Name: Homolka-Teale Trial Publicity

Date:  1985 - 1995

Location:  North America

SubjectPolitical/Economic/Social Opinion

MediumTelevision , Print Journalism , Radio

Artist: All Canadian Media

Confronting Bodies: Ontario Judicial System

Date of Action: 1993

Specific Location

Description of Artwork: "Provincial funding forms were amended to include a paragraph that said funding could be pulled from any particular project that the government deemed inappropriate." Galleries in Alberta whose presentations came under attack during this controversy did not experience a cut in funding. "It seems to me that because the arts community was so united and so angry and so public, the government did back off. It is always good to see that people actually do have some power in these processes." (Persimmon Blackbridge of Kiss and Tell in an interview with Kerry Kilmartin/Artichoke)

Description of Incident: Karla Homolka was sentenced to twelve years in prison for these crimes in July 1993. Her husband is now on trial for a number of crimes including multiple murder. The judge in the case, Justice Francis Kovacs, has imposed a gag order on the press against revealing any of the details of the case or discussing it in any way other than referential. He imposed this order to allow the accused a "fair trial." In November/December 1993, American journalists defied the gag order and some major sources broadcast the information including The Washington Post, Newsweek, and the television program, "A Current Affair." Canadians were able to cross the border to purchase copies of the publications, though roadblocks were set up at key border crossing sites to confiscate copies if the possessor had more than one. Many Canadians were able to receive satellite broadcasts of the television accounts of the case (80% of Canadians live within 200 miles of the US border). Users of the Internet were widely distributing these reports and other accounts of the case across Canada and around the world. Many Internet systems administrators at Canadian universities and institutions were denying access to areas of the Internet which discussed the case by taking the information off of their systems.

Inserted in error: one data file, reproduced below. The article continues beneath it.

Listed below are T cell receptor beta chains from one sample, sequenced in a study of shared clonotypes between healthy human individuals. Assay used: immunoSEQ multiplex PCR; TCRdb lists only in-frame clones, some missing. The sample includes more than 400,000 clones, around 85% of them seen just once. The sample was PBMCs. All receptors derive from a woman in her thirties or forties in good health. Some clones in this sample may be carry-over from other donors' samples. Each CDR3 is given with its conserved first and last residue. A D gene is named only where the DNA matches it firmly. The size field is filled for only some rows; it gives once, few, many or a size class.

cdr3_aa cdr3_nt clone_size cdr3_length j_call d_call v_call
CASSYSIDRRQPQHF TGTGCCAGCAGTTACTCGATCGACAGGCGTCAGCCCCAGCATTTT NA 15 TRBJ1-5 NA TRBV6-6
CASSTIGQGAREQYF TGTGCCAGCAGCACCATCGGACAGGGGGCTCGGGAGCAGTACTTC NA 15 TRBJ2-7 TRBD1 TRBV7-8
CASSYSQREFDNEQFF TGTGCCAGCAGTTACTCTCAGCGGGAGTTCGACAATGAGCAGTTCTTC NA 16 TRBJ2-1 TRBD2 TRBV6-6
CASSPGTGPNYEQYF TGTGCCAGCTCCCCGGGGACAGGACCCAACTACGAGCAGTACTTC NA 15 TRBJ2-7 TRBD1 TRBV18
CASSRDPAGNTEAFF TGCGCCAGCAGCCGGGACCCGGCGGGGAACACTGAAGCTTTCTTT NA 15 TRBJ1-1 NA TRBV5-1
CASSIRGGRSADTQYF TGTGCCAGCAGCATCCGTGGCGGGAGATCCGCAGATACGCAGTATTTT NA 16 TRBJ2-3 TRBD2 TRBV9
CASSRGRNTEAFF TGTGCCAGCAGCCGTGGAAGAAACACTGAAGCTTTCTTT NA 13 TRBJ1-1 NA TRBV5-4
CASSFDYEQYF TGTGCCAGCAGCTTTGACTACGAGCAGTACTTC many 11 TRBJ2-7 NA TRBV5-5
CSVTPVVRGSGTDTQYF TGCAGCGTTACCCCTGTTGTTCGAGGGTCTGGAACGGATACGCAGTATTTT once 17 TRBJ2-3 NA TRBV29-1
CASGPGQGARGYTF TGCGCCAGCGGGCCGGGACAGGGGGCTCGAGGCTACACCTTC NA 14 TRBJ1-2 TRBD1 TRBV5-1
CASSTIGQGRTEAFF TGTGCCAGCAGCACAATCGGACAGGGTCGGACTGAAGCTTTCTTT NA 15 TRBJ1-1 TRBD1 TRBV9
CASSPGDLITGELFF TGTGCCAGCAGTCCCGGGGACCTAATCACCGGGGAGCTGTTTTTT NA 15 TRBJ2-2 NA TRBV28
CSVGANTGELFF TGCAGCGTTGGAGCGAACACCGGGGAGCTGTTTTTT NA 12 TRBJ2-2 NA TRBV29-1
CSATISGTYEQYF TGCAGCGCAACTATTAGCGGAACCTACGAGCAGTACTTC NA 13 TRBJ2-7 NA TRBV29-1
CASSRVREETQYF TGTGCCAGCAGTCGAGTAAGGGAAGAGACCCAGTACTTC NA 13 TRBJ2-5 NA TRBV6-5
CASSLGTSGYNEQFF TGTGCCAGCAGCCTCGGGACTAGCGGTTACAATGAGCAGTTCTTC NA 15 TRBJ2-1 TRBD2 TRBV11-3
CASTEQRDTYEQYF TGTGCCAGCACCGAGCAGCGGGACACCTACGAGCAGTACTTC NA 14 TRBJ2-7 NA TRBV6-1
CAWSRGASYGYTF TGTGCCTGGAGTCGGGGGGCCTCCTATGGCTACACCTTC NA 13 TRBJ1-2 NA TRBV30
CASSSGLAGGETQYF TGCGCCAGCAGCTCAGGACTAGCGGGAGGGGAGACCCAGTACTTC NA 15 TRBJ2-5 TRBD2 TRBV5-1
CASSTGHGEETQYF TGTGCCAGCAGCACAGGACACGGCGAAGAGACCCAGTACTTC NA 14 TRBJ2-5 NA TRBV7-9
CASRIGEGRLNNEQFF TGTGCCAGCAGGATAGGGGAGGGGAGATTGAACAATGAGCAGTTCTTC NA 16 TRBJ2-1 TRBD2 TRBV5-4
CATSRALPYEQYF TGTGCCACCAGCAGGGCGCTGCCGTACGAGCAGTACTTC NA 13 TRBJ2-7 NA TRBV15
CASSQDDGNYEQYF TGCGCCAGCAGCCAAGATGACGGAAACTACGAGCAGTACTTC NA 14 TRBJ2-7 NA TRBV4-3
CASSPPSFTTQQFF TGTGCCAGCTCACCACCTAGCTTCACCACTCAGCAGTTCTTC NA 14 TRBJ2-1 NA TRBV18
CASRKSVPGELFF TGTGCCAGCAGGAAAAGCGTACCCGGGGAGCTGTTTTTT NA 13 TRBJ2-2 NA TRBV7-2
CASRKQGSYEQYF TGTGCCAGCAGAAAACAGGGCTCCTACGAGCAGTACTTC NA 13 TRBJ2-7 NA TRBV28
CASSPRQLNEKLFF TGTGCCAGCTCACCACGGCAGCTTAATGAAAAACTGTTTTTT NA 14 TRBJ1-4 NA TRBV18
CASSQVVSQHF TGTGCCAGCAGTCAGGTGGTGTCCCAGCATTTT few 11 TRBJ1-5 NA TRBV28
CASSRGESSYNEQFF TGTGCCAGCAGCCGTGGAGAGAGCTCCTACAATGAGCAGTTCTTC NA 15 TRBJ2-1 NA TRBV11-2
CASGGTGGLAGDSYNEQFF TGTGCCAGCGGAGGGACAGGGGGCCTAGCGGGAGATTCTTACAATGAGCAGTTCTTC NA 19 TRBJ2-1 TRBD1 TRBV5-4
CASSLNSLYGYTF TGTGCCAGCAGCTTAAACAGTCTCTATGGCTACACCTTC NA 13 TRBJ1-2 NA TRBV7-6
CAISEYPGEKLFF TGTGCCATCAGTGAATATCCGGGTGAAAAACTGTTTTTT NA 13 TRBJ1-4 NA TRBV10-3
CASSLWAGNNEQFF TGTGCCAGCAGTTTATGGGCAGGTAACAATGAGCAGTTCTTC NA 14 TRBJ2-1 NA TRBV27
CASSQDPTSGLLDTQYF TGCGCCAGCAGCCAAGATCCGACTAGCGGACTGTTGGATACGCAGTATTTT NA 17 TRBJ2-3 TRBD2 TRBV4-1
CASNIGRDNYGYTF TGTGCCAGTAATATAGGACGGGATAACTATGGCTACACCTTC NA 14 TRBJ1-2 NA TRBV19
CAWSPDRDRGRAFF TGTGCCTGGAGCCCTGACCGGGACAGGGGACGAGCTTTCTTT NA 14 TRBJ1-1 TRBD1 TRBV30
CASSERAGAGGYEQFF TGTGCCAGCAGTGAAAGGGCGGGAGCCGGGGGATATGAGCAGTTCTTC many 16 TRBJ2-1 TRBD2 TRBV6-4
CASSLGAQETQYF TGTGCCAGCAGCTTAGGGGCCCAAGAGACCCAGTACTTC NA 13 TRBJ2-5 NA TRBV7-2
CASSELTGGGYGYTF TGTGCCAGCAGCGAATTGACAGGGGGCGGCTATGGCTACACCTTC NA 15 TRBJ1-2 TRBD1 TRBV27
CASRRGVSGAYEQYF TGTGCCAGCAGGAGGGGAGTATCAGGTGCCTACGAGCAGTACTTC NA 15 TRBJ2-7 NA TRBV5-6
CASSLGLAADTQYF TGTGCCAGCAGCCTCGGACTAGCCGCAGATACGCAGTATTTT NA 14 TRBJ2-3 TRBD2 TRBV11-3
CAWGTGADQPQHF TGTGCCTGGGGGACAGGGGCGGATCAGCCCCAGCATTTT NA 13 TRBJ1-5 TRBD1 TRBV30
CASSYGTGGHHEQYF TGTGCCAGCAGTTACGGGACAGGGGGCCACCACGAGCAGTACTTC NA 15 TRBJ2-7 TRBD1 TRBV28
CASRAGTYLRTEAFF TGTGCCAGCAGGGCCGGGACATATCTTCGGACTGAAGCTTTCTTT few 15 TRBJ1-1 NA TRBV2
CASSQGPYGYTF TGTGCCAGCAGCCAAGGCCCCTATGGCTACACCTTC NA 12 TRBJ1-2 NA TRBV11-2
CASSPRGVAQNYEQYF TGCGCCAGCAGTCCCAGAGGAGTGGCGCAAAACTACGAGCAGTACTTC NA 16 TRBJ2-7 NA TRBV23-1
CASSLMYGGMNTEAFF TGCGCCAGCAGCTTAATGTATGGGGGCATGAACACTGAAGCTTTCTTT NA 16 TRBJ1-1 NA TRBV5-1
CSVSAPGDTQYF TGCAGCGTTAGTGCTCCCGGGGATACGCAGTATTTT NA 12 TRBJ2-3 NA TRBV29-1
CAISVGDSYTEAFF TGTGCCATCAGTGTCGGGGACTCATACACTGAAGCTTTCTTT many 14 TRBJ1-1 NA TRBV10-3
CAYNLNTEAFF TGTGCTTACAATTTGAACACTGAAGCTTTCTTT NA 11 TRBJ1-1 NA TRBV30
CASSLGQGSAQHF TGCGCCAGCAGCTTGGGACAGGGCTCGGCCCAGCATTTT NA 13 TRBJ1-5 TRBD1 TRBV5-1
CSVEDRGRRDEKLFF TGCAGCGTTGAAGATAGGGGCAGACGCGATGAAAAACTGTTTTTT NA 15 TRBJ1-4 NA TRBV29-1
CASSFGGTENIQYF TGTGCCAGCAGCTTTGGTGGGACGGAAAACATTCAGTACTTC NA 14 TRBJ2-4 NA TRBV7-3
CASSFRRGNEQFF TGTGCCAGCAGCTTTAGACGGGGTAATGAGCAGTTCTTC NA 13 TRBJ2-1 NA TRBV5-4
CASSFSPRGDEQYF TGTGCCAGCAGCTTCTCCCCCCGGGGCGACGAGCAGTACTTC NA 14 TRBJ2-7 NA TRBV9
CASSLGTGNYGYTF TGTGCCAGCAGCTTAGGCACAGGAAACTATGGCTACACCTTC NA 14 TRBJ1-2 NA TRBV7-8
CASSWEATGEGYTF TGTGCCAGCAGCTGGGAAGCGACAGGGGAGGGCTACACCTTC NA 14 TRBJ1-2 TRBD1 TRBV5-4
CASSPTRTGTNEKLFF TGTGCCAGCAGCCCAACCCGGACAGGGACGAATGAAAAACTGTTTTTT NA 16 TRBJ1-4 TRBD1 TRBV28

Results of Incident: The gag order will remain in effect for Canada until the close of the trial of Paul Teale. Several Canadian media sources have appealed the judge's order. As a result of the gag order, an inordinate amount of attention has been focused on the case and there are few Canadians who do not know the details of the case.

Source: Newsweek, Washington Post, Internet users

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